For many people, it takes a few tries to find the right career path. For others, it seems the right way was lighted in neon. This is true for Kevin McBride, who has molded his 29-year career in the tent industry after his father's.
"I've never done anything but work in the tent industry," McBride says. "While I was in college, I worked my summers at tent companies." At the same time, his father, Patrick, was working at national tent company HDO Productions.
By the time McBride graduated with a business degree from the New York Institute of Technology in 1975, his father was ready to start a new venture - P.J. McBride party tent rentals in West Babylon, N.Y., on Long Island.
"My father and I had an idea of how we could bring a different level of professionalism, quality and ideas to the New York area," McBride says.
"We grew very slowly, picking our way through the minefields and choosing the direction we wanted to go in and the types of equipment we wanted to offer."
Since 1975, the company has grown from two employees to 42. But McBride says the focus remains on the standards of quality and professionalism set by his father. "I think he's taught everyone who works here lessons in ethics and honesty," he says. "One of the things we still talk about as we have grown is we never want our clients to settle for less at their event than we would settle for at our own event."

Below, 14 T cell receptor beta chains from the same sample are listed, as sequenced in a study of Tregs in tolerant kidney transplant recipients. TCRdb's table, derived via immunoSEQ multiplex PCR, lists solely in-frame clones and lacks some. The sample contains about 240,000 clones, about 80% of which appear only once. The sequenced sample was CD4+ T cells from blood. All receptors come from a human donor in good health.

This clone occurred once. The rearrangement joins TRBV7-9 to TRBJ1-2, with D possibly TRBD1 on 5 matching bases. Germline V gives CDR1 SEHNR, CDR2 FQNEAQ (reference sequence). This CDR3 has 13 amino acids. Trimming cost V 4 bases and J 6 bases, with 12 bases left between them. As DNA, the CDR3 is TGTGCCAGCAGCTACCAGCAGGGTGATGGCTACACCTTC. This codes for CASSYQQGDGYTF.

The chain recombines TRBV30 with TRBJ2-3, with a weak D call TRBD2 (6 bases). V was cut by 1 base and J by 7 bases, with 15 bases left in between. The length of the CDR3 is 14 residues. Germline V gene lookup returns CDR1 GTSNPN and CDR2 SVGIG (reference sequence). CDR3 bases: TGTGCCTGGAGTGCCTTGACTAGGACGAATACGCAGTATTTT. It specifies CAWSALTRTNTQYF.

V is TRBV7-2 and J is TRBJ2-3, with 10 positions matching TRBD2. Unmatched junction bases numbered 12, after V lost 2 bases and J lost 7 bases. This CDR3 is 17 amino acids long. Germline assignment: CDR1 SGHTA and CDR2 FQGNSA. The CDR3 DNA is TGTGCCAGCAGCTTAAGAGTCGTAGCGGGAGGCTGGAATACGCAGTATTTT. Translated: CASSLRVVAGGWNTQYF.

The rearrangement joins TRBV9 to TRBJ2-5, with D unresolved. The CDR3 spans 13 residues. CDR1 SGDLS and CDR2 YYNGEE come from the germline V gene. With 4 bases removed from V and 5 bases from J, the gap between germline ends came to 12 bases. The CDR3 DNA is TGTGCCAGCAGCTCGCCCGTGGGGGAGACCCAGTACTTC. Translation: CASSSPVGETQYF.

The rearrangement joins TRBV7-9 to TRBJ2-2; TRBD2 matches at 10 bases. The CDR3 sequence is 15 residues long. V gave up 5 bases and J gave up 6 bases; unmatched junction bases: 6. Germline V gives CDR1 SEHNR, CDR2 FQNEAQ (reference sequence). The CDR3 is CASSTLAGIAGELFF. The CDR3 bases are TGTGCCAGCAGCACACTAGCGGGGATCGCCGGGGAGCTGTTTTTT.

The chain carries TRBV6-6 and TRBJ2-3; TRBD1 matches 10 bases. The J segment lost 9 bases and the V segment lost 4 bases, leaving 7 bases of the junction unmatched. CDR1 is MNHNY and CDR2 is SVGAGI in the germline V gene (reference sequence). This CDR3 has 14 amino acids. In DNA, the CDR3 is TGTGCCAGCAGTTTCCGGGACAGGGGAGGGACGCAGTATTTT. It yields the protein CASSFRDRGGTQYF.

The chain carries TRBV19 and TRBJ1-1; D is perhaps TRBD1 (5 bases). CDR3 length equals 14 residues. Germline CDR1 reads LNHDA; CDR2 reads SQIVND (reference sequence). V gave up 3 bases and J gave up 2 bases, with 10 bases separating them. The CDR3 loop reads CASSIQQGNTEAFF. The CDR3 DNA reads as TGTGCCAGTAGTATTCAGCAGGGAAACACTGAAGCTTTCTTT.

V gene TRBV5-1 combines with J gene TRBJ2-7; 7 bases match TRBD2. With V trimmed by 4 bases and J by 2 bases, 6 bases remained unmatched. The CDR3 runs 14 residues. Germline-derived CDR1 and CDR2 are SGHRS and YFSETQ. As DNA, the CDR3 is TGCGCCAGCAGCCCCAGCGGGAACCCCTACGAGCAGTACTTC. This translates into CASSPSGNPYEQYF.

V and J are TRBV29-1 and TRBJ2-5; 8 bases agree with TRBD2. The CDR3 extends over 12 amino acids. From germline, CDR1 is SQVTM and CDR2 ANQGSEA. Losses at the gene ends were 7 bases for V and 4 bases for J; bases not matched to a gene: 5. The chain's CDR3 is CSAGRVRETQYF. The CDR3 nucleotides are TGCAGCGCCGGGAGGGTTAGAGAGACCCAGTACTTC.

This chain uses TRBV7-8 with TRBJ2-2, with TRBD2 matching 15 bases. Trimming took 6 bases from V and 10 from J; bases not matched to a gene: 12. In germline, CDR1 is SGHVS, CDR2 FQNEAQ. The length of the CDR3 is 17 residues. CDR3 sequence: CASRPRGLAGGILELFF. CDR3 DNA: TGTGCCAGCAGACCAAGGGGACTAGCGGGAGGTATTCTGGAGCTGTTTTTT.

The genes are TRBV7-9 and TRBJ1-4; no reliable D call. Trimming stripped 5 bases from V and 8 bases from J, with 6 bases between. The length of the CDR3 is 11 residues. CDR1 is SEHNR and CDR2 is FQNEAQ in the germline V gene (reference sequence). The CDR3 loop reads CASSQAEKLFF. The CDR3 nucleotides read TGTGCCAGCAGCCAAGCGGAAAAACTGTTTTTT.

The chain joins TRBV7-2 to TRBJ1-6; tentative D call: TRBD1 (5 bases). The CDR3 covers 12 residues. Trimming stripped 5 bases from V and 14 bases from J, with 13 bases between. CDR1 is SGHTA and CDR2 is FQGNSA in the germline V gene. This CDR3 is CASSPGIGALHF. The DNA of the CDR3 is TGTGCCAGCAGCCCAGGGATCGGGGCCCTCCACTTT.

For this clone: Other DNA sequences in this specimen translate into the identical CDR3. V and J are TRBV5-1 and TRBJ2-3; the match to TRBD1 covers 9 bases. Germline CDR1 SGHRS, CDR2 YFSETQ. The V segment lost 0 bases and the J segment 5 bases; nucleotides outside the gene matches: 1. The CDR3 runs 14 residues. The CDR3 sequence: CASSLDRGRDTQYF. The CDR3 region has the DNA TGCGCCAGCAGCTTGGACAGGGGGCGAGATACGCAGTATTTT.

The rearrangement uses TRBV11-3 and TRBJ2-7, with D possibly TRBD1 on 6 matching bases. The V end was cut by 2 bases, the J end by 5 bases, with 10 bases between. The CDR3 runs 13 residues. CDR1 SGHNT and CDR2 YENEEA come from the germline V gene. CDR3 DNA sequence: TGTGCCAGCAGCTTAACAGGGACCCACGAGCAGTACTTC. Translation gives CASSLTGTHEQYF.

P.J. McBride has provided tents for the last three World Series championship parades for the New York Yankees baseball team. During the Series, "we have our people waiting on hold. You don't know when they are going to win, so you don't know when you can start installing," McBride says. "Throw New York City traffic into the mix, and schedules go out the window."
Over the years, McBride has seen many changes in the event industry. One of the biggest is "the advent of white vinyl fabric, which allowed manufacturers of tents to create real white tents," he says. "Tent fabrics before were cotton. They could be bleached white but could have a tinge."
Today, McBride is vice president of the company; his father works as account executive. The younger McBride says his co-workers are key to the company's success. "It takes all groups working in har- mony to make events successful, and those events are what make us successful."
"Most conflicts are dealt with by me because 90 percent of the time the client really believes that something didn't meet their expectations. And they are not trying to be difficult, they're not trying to complain; however, they feel let down. What I need to do is find a way to make them feel better about what occurred and perhaps help them to understand why it occurred."
"Relax and face each crisis as a challenge. There are no two ways about it, you need to relax and look at the problems and chase them down. These are not life-ending situations. There are all kinds of problems in this world; a delivery not being on time is not that big a deal in the scheme of things. Keep things in perspective."
"I try to go out and take photos of three or four events every weekend. It's a lot of fun to see when you've met all of the bride's expectations. Corporate events are great, but everybody gets caught up in what the event is providing. There's still something special about a summer bride. The rest just pays the bills."